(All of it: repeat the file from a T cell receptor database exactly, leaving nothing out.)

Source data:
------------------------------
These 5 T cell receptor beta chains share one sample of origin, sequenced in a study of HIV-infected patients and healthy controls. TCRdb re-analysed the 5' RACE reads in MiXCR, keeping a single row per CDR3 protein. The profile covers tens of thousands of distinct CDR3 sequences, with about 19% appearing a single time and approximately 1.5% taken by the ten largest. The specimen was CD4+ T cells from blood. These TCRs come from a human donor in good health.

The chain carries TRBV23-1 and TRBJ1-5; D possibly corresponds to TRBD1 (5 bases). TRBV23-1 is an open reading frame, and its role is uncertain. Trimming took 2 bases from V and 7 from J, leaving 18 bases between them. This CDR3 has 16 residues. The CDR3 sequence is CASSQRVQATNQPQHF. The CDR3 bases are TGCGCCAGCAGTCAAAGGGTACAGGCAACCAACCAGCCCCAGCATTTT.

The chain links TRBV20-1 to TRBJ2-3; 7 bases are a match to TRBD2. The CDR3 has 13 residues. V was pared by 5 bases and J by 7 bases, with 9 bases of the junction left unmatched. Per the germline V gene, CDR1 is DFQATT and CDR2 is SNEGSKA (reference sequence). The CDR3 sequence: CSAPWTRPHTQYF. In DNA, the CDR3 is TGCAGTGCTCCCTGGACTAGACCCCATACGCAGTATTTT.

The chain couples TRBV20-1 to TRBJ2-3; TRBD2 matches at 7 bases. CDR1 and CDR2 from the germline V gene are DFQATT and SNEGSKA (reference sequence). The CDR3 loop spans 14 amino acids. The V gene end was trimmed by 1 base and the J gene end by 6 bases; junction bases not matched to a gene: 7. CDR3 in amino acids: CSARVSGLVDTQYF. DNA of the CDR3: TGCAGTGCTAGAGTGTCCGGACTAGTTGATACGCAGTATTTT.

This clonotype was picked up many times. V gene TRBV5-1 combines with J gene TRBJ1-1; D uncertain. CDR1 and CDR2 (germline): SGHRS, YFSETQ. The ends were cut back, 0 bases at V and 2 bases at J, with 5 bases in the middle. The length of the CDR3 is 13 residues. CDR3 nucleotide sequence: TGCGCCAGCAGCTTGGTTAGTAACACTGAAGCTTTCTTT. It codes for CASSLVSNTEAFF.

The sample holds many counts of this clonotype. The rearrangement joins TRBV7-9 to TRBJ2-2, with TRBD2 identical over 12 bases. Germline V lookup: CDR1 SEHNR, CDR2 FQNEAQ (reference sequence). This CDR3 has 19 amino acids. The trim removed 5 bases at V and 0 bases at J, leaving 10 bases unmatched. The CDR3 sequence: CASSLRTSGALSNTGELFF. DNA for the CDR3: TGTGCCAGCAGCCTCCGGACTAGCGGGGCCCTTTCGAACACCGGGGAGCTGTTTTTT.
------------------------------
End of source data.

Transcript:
These 5 T cell receptor beta chains share one sample of origin, sequenced in a study of HIV-infected patients and healthy controls. TCRdb re-analysed the 5' RACE reads in MiXCR, keeping a single row per CDR3 protein. The profile covers tens of thousands of distinct CDR3 sequences, with about 19% appearing a single time and approximately 1.5% taken by the ten largest. The specimen was CD4+ T cells from blood. These TCRs come from a human donor in good health.

The chain carries TRBV23-1 and TRBJ1-5; D possibly corresponds to TRBD1 (5 bases). TRBV23-1 is an open reading frame, and its role is uncertain. Trimming took 2 bases from V and 7 from J, leaving 18 bases between them. This CDR3 has 16 residues. The CDR3 sequence is CASSQRVQATNQPQHF. The CDR3 bases are TGCGCCAGCAGTCAAAGGGTACAGGCAACCAACCAGCCCCAGCATTTT.

The chain links TRBV20-1 to TRBJ2-3; 7 bases are a match to TRBD2. The CDR3 has 13 residues. V was pared by 5 bases and J by 7 bases, with 9 bases of the junction left unmatched. Per the germline V gene, CDR1 is DFQATT and CDR2 is SNEGSKA (reference sequence). The CDR3 sequence: CSAPWTRPHTQYF. In DNA, the CDR3 is TGCAGTGCTCCCTGGACTAGACCCCATACGCAGTATTTT.

The chain couples TRBV20-1 to TRBJ2-3; TRBD2 matches at 7 bases. CDR1 and CDR2 from the germline V gene are DFQATT and SNEGSKA (reference sequence). The CDR3 loop spans 14 amino acids. The V gene end was trimmed by 1 base and the J gene end by 6 bases; junction bases not matched to a gene: 7. CDR3 in amino acids: CSARVSGLVDTQYF. DNA of the CDR3: TGCAGTGCTAGAGTGTCCGGACTAGTTGATACGCAGTATTTT.

This clonotype was picked up many times. V gene TRBV5-1 combines with J gene TRBJ1-1; D uncertain. CDR1 and CDR2 (germline): SGHRS, YFSETQ. The ends were cut back, 0 bases at V and 2 bases at J, with 5 bases in the middle. The length of the CDR3 is 13 residues. CDR3 nucleotide sequence: TGCGCCAGCAGCTTGGTTAGTAACACTGAAGCTTTCTTT. It codes for CASSLVSNTEAFF.

The sample holds many counts of this clonotype. The rearrangement joins TRBV7-9 to TRBJ2-2, with TRBD2 identical over 12 bases. Germline V lookup: CDR1 SEHNR, CDR2 FQNEAQ (reference sequence). This CDR3 has 19 amino acids. The trim removed 5 bases at V and 0 bases at J, leaving 10 bases unmatched. The CDR3 sequence: CASSLRTSGALSNTGELFF. DNA for the CDR3: TGTGCCAGCAGCCTCCGGACTAGCGGGGCCCTTTCGAACACCGGGGAGCTGTTTTTT.